The White House reached out to OPEC+ to boost oil production in an effort to prevent a further rise in gasoline prices. The move set off a bit of a political storm in Washington, although the fire came both from the White House’s political left and right.
Looking beyond the tedious news cycle outrage, the outreach to OPEC+ illustrates the U.S. government’s challenge with oil dependence, and its desire to have it both ways when it comes to decarbonization and low fuel prices.
Calling on OPEC+
Oil prices are a bit below the multi-year highs set a few weeks ago, and there is disagreement over the trajectory of the oil market over the next few months.
As Goldman Sachs pointed out in a note to clients, the request from the White House comes as the negotiations with Iran have faltered, reducing the likelihood that Iranian oil comes back to the market in the near-term. The bank said that higher OPEC+ productions might be needed and that higher prices are likely.
On the other hand, Standard Chartered stated there is “some strong evidence that the oil market is not tight and that demand is softening.” The Delta variant is wrecking the bullish outlook.
“Higher gasoline costs, if left unchecked, risk harming the ongoing global recovery.”
Prices are apparently uncomfortable enough for the White House. “Higher gasoline costs, if left unchecked, risk harming the ongoing global recovery,” National Security Advisor Jake Sullivan said in a statement on August 11. “We are engaging with relevant OPEC+ members on the importance of competitive markets in setting prices…OPEC+ must do more to support the recovery.”
The Trump administration frequently pressured OPEC+ to pump more oil in order to keep prices low, but the Trump White House did not have any pretense about trying to cut oil use or greenhouse gas emissions. As such, the Biden administration faced immediate criticism from its pleas to the oil cartel.
Oil industry proponents seized on the statement from the White House, saying that it’s “outrageous” that the U.S. would ask OPEC+ to increase production when “American producers making American oil and gas” can do it, if only the Biden administration would get out of the way, as the American Petroleum Institute’s CEO Mike Sommers put it on CNBC.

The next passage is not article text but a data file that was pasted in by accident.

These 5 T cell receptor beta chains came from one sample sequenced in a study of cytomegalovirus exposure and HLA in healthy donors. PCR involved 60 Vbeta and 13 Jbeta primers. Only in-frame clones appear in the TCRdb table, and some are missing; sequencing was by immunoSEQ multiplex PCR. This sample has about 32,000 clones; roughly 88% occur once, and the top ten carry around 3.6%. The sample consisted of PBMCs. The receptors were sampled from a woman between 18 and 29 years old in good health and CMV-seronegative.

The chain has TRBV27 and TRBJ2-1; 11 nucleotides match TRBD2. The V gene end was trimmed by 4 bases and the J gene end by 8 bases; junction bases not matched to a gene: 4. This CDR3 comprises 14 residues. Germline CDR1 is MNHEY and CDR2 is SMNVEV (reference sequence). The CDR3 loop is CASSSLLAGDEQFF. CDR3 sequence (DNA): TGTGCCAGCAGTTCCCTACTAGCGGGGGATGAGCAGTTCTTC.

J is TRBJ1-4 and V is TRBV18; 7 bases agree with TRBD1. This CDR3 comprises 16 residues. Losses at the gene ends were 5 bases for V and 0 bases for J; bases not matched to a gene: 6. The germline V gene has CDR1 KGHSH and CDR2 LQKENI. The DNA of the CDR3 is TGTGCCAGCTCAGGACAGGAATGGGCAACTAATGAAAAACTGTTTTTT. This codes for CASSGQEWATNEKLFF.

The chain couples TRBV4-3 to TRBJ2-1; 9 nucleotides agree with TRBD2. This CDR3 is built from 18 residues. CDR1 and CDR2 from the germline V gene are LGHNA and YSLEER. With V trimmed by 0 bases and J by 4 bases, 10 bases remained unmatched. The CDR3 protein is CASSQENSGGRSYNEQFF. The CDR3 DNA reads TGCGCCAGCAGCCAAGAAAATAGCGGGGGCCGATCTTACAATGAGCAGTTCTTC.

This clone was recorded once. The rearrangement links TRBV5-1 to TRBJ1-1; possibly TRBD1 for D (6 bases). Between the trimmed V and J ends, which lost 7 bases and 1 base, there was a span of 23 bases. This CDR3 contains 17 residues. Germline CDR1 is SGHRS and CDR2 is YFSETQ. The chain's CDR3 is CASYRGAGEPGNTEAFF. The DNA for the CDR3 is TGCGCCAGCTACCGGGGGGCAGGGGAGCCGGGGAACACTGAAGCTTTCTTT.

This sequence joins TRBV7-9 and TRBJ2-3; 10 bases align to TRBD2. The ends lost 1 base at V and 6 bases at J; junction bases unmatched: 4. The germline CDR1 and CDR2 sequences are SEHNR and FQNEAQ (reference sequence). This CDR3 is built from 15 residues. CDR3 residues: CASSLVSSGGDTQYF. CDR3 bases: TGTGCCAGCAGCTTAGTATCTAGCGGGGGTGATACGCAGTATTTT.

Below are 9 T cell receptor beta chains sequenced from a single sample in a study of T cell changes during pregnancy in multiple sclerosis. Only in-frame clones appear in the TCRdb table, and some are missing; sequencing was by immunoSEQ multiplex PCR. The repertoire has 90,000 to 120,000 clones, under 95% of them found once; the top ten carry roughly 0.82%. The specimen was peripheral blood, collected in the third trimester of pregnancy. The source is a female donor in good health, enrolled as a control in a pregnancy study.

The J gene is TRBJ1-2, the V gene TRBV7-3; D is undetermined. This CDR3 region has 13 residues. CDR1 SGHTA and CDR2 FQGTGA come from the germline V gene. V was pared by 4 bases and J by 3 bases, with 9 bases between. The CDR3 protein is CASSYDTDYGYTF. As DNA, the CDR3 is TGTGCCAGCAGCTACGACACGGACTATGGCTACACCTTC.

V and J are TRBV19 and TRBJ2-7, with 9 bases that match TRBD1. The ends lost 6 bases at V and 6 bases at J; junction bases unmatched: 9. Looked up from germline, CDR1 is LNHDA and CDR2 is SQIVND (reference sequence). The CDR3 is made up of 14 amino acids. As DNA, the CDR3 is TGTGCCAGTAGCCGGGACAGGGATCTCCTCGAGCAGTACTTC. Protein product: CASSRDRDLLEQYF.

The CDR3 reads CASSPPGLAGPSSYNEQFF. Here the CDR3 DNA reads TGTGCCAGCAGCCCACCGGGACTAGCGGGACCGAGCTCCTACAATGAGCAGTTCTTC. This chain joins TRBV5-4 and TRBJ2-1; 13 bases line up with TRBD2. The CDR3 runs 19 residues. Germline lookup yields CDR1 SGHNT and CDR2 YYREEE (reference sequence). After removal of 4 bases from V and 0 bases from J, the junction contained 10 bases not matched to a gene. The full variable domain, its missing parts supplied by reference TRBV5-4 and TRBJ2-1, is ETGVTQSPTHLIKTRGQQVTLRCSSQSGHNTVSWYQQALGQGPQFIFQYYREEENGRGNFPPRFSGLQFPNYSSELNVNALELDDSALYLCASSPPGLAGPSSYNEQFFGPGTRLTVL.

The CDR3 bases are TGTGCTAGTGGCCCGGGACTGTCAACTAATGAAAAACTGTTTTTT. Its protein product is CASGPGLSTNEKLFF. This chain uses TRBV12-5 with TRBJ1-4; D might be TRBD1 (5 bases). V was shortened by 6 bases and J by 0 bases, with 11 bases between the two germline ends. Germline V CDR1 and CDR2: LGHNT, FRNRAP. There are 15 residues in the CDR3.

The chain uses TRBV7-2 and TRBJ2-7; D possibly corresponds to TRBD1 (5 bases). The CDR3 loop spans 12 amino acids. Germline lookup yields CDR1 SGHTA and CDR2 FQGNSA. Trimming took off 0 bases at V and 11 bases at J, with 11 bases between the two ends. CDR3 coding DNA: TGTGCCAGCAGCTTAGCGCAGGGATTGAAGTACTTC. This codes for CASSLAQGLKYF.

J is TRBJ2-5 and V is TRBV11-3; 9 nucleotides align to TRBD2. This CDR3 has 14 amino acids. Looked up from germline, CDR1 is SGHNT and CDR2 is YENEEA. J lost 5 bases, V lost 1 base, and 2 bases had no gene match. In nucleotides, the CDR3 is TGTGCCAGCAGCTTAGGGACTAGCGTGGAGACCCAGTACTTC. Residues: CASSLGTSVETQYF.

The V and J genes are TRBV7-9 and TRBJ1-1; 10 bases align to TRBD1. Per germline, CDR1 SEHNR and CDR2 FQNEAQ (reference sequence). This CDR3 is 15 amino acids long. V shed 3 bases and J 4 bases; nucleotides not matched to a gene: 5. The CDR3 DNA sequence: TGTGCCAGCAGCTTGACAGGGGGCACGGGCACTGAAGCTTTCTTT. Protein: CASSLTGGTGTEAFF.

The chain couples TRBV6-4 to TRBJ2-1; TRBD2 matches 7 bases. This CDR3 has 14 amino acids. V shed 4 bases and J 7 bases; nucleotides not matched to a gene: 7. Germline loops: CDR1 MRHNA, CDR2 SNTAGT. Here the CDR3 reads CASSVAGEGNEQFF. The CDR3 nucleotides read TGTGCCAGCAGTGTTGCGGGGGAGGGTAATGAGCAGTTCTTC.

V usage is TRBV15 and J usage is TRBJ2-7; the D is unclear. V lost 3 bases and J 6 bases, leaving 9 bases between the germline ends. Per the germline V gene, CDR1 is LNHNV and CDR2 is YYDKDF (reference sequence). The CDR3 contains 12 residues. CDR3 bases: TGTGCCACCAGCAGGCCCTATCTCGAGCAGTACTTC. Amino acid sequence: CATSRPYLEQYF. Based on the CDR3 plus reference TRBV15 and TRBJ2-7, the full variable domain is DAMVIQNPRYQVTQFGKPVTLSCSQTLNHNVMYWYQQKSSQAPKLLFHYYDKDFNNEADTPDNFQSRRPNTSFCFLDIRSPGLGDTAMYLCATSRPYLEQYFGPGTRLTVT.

He used the chance to criticize the freeze on new oil and gas leases on public lands that the Interior Department announced at the start of the year. That issue has been a particular bother to the oil lobby, which has repeatedly cited it as the cause of higher gasoline prices.
That argument is disingenuous, however, as drillers have stockpiled thousands of leases, enough to last them for years. Many are unused. As a result, oil analysts have said that a leasing moratorium would have a “negligible” impact on the industry, even in the long-term.
In any event, the Interior Department approved around 2,500 drilling permits in the first half of the year, the fastest pace since the George W. Bush administration. It’s unclear what exactly the Biden administration has done to hobble drilling.
In a note to clients, Commerzbank said that the call on OPEC+ actually points to the weakness of U.S. shale, who no longer can make a claim at being some sort of “swing producer.”
“After all, the US government could otherwise have simply called upon its own oil producers to expand production,” the bank said.
If anything, financial markets and investors – and the industry’s struggle at profitability – are the ones that are keeping some American oil on the sidelines.
Oil and climate goals
But the request for more oil from OPEC+ also garnered heat from the other side of the political spectrum.
More oil and lower prices is not going to help the effort to cut demand.
President Biden has championed climate action, and its overarching climate goal is to slash greenhouse gas emissions in half by 2030. But asking an oil cartel to pump more oil seems to undercut those aspirations. A headline in the New Republic stated: “Playing Nice With the Fossil Fuel Industry is Climate Denial.”
“These politicians don’t dispute that the climate is changing, but they are absolutely in denial about what curbing it would entail,” Kate Aronoff wrote.
Needless to say, more oil and lower prices is not going to help the effort to cut demand, which, given the worsening climate crisis, needs to happen at lightning speed.
In a statement to the Huffington Post, a White House official said the administration needs “to do two things at once: Achieve our climate goals while ensuring the energy transition is one that takes into account the interests of the middle class, who experience changes in energy prices very directly, and meet global energy needs as the economy recovers from the pandemic.”
These two goals are difficult to achieve simultaneously and in some ways are irreconcilable.
The request to OPEC+ underscores the challenges that the administration has in cutting the roughly 20 million barrels per day that the U.S. consumes.
But to achieve decarbonization goals, the U.S. is going to need to push hard on both the supply and demand side of the equations as the climate crisis demands. It won’t be easy, and there are political risks to be sure, but the U.S. cannot have it both ways.